Chief Executive Carrie Lam has said that a proposal to send non-critical medical patients in the Greater Bay Area to Hong Kong public hospitals would only be an added convenience measure for Hongkongers and would not apply to Chinese citizens.
Civic Party lawmaker Kwok Ka-ki said Hong Kong’s healthcare system would suffer under the new Guangdong-Hong Kong-Macao Greater Bay Area proposal – a development plan for eleven cities in the region announced on Monday.
The plan encourages Hong Kong doctors to work in the mainland, and proposed that governments should study land-based cross-boundary transfer services for non-emergency and non-critically ill patients. The regional authorities will also explore rolling out a pilot cooperation scheme for the cross-boundary referral of patients between designated public hospitals.
“I heard you said you consulted and represent Hong Kong people. Have you ever approached any frontline medical staff from the North District Hospital and Tuen Mun Hospital? Have you approached any patients who waited for eight hours for emergency services?” Kwok asked Lam.
Lam said Hong Kong’s advantages included its international ties and reputation, until she was interrupted by Kwok who repeated his question.
Lam said that the movement of non-emergency and non-critically ill patients applied only to Hongkongers: “We already have such an arrangement now. When Hong Kong people who have non-emergency and non-critical conditions come back to Hong Kong for healthcare – I hope you will not repel them for coming back for healthcare – [Chinese] ambulances will transport them to the border, and [Hong Kong] ambulances will transport them to the hospital,” Lam said. “It is a measure only for convenience.”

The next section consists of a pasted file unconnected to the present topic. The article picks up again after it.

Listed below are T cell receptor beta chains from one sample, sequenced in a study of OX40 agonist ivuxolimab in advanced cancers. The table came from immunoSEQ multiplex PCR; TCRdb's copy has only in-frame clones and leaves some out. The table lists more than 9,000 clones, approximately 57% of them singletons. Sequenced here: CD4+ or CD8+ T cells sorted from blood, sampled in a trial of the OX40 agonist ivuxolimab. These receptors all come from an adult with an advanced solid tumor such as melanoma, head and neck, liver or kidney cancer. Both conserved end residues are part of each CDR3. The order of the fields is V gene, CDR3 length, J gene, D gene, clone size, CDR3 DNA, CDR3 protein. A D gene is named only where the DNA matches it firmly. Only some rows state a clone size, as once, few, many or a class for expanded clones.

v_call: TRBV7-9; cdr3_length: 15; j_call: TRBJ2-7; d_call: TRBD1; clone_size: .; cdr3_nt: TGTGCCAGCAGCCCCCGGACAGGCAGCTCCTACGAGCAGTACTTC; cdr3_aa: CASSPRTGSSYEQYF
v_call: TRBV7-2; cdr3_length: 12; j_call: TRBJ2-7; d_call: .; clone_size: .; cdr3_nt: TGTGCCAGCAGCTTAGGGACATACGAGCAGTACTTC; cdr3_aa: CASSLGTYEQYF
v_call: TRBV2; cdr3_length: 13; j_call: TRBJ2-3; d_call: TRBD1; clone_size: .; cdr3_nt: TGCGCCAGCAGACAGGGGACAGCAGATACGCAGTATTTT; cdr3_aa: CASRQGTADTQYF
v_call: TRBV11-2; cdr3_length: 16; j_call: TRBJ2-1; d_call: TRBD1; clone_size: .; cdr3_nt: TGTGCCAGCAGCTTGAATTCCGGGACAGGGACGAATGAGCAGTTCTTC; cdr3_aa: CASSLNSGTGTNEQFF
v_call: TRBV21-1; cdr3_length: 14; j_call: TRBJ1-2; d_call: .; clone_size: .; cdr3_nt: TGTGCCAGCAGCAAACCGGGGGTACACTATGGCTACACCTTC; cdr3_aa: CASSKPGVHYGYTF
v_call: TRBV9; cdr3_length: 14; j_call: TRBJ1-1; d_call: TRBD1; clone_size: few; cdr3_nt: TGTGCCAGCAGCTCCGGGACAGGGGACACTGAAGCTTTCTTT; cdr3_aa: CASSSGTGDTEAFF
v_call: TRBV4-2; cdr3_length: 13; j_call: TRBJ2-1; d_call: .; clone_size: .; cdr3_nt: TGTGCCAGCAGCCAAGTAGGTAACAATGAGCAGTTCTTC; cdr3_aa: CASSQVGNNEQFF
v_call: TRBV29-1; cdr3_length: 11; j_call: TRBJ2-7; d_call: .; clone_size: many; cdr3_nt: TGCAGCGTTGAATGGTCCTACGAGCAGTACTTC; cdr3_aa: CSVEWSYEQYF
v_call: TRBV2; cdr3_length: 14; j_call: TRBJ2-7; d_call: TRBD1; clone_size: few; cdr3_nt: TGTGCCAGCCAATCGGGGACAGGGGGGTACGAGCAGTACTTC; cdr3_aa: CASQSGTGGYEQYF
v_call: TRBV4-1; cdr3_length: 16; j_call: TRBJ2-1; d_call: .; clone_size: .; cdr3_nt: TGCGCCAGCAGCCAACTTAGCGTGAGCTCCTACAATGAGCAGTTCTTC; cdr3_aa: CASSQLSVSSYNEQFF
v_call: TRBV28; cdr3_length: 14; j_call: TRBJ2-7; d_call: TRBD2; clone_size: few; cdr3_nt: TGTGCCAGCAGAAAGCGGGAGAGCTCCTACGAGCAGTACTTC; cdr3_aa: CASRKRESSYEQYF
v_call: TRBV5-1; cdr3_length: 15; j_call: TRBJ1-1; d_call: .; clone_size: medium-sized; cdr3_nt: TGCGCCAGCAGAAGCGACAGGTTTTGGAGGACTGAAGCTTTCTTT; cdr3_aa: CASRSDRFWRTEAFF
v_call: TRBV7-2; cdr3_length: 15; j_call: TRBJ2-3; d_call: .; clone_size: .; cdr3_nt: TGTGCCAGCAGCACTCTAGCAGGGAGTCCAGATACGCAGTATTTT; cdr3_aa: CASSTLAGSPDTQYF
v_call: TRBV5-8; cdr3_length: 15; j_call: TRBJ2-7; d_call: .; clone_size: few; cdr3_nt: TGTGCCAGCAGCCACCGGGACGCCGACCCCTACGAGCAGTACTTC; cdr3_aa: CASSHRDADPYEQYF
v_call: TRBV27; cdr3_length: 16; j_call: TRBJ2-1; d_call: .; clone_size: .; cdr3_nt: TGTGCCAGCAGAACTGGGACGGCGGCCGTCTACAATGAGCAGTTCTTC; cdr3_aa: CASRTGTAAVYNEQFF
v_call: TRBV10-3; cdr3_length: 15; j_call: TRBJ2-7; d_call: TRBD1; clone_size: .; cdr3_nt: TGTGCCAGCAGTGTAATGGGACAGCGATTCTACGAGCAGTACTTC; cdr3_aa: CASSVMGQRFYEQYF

Democratic Party Chair and lawmaker Wu Chi-wai said that Hong Kong was giving up its leading position inside the Greater Bay Area, adding that Hong Kong should not adopt a competitive attitude against other cities.
“It will diminish Hong Kong’s economy and assimilate it into the mainland,” he said.
Lam said in reply that Hong Kong must actively participate in the development of the Greater Bay Area.
“Our attitude should not be one of vicious competition. There are two kinds of competition. We are not saying that we should unilaterally cooperate with the mainland. We are talking about complementary development and win-win collaboration.”
Wu also questioned the proposed new one-off extradition plan with the mainland, whereby the chief executive may be forced to agree to extradition requests from the mainland.
Lam said, under the proposal, the chief executive would only be responsible for launching the process and she would not be involved in approving the extradition.